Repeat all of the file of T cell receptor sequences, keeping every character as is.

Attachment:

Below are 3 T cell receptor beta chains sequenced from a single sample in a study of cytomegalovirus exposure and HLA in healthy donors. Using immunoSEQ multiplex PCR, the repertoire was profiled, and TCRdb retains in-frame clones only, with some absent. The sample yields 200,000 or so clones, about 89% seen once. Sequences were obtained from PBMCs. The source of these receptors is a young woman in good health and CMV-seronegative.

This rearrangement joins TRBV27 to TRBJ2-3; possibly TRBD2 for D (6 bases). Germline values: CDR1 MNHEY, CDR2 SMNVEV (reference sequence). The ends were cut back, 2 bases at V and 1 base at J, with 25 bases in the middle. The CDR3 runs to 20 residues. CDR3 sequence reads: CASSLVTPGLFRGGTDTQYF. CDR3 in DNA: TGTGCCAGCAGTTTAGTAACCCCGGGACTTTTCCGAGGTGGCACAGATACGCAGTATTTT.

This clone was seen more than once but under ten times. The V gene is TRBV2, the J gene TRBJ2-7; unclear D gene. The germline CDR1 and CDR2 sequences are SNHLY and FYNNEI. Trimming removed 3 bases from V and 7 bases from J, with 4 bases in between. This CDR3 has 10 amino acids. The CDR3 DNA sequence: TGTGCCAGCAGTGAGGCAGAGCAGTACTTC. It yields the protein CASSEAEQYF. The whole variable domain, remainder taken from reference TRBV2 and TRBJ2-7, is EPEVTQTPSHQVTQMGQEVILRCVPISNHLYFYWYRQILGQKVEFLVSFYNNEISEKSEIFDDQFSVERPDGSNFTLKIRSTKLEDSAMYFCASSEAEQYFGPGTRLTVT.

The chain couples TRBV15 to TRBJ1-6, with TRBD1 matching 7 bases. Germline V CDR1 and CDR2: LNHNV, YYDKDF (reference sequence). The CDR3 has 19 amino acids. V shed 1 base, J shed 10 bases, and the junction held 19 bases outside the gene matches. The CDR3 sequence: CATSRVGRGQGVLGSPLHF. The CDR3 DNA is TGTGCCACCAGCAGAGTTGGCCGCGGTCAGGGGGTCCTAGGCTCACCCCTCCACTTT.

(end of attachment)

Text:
Below are 3 T cell receptor beta chains sequenced from a single sample in a study of cytomegalovirus exposure and HLA in healthy donors. Using immunoSEQ multiplex PCR, the repertoire was profiled, and TCRdb retains in-frame clones only, with some absent. The sample yields 200,000 or so clones, about 89% seen once. Sequences were obtained from PBMCs. The source of these receptors is a young woman in good health and CMV-seronegative.

This rearrangement joins TRBV27 to TRBJ2-3; possibly TRBD2 for D (6 bases). Germline values: CDR1 MNHEY, CDR2 SMNVEV (reference sequence). The ends were cut back, 2 bases at V and 1 base at J, with 25 bases in the middle. The CDR3 runs to 20 residues. CDR3 sequence reads: CASSLVTPGLFRGGTDTQYF. CDR3 in DNA: TGTGCCAGCAGTTTAGTAACCCCGGGACTTTTCCGAGGTGGCACAGATACGCAGTATTTT.

This clone was seen more than once but under ten times. The V gene is TRBV2, the J gene TRBJ2-7; unclear D gene. The germline CDR1 and CDR2 sequences are SNHLY and FYNNEI. Trimming removed 3 bases from V and 7 bases from J, with 4 bases in between. This CDR3 has 10 amino acids. The CDR3 DNA sequence: TGTGCCAGCAGTGAGGCAGAGCAGTACTTC. It yields the protein CASSEAEQYF. The whole variable domain, remainder taken from reference TRBV2 and TRBJ2-7, is EPEVTQTPSHQVTQMGQEVILRCVPISNHLYFYWYRQILGQKVEFLVSFYNNEISEKSEIFDDQFSVERPDGSNFTLKIRSTKLEDSAMYFCASSEAEQYFGPGTRLTVT.

The chain couples TRBV15 to TRBJ1-6, with TRBD1 matching 7 bases. Germline V CDR1 and CDR2: LNHNV, YYDKDF (reference sequence). The CDR3 has 19 amino acids. V shed 1 base, J shed 10 bases, and the junction held 19 bases outside the gene matches. The CDR3 sequence: CATSRVGRGQGVLGSPLHF. The CDR3 DNA is TGTGCCACCAGCAGAGTTGGCCGCGGTCAGGGGGTCCTAGGCTCACCCCTCCACTTT.